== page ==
Thursday, April 27, 2006

Dirty Harry (Siegel, 1971)

If one were to take Harry Callahan's actions as being condoned by the filmmakers, the stance of the film would be more or less one of fascism (as has been well documented in most reviews of the film). Of course, Harry discards his badge at the end of the film, so this would be some sort of vigilante fascist justice... thing. Kind of like Batman, except Dirty Harry is way cooler than Batman.

However, it is more probable and rewarding to see Harry as being presented as a hypothetical. From this perspective, the film begs the question: if criminals like the sadistic fuck in the film exist (and it's not terribly far-fetched that they do, though probably not with much frequency), does it not take an equally sadistic opposing force to successful, well, oppose it? The film's exploration of the question of "How much force should law enforcement have?" is similar to the questions posed by Fritz Lang's M, though M is arguably a more potent and competent disseration on the concept.

Though we may not like the idea of an officer like Harry Callahan walking the streets, we may like it a lot better than the idea of a criminal like Scorpio. And, aye, there's the rub: which is the lesser of two evils (in the long term)? Can a force such as Harry be trusted to not abuse his power, whether legally sanctioned or not? Can a more moderate law enforcement system be counted on to stop a criminal such as Scorpio, in the event that one may appear?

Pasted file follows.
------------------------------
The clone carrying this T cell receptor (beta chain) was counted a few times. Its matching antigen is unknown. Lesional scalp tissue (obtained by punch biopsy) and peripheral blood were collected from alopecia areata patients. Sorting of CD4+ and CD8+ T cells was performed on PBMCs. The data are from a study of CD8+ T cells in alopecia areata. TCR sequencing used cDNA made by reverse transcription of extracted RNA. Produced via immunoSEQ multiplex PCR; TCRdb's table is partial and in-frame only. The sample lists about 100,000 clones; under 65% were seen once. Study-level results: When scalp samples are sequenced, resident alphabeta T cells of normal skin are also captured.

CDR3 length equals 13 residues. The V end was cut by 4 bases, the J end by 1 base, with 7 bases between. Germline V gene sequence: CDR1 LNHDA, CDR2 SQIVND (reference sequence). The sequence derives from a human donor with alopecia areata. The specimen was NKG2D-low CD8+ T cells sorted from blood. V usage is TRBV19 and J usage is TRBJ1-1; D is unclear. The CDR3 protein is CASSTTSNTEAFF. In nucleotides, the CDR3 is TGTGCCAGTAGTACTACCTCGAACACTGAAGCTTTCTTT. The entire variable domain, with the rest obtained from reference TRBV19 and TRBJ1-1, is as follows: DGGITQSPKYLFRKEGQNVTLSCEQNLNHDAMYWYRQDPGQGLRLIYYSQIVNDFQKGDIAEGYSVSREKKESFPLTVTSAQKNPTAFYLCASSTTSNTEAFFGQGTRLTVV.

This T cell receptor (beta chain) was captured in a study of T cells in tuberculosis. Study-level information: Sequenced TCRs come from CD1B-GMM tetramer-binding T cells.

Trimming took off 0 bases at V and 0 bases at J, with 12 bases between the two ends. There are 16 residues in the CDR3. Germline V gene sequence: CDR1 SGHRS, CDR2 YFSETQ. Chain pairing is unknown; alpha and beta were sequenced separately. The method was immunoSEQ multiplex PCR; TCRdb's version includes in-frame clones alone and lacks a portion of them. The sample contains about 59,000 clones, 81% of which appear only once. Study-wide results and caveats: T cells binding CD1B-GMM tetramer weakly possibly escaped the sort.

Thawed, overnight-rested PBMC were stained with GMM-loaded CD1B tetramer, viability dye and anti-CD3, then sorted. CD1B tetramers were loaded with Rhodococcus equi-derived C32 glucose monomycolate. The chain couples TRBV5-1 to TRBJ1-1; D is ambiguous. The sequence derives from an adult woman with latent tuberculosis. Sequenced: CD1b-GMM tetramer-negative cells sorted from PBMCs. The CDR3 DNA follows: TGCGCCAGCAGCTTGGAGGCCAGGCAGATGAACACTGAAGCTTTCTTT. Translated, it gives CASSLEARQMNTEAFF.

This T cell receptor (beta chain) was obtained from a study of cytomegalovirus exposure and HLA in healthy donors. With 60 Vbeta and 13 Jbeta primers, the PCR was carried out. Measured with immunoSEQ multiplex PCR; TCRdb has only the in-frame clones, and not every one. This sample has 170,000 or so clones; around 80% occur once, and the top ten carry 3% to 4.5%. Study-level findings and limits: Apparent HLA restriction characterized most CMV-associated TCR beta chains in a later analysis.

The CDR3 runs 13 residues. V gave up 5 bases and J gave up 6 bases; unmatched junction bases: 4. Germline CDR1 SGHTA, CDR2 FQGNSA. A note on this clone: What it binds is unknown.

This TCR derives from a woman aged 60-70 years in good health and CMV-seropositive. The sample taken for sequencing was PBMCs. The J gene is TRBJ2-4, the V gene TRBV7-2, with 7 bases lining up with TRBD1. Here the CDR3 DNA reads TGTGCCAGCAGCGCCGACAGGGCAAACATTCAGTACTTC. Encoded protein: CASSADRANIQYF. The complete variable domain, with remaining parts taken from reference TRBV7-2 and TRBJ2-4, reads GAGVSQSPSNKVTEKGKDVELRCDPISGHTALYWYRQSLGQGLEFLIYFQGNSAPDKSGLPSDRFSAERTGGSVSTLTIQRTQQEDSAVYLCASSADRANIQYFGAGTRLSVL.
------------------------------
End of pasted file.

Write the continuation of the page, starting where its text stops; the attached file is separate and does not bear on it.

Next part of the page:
The film was loosely based on real events of the Zodiac killer in San Francisco. The Zodiac killer was never captured. We can not be certain that a real life Harry Callahan would've made any difference, but, again, he's a hypothetical. We cannot condone a Harry Callahan, we cannot condone withholding a force capable of stopping a Scorpio killer. This is the Kobayashi Maru of the legal system: we have checks and balances, but what do we do about off-the-radar extremes? They can throw off the average unexpectedly, and we may suddenly be defenseless. Quite the quandary, indeed.

2 Comments:

Blogger Matt said...

Hey, it's Rictus13 from RT --

Great analysis of the film. Never really thought about them being the two extremes of the same spectrum. Very cool theory.

10:36 PM  
Blogger Nikolus Ziegler said...

Thanks.

I just finished Michael Powell's Peeping Tom moments ago, and I have no idea what I'm going to write about... it's a pretty complex film, and I'm sure I don't have half of it down. I'll have to think of something.

12:09 AM  

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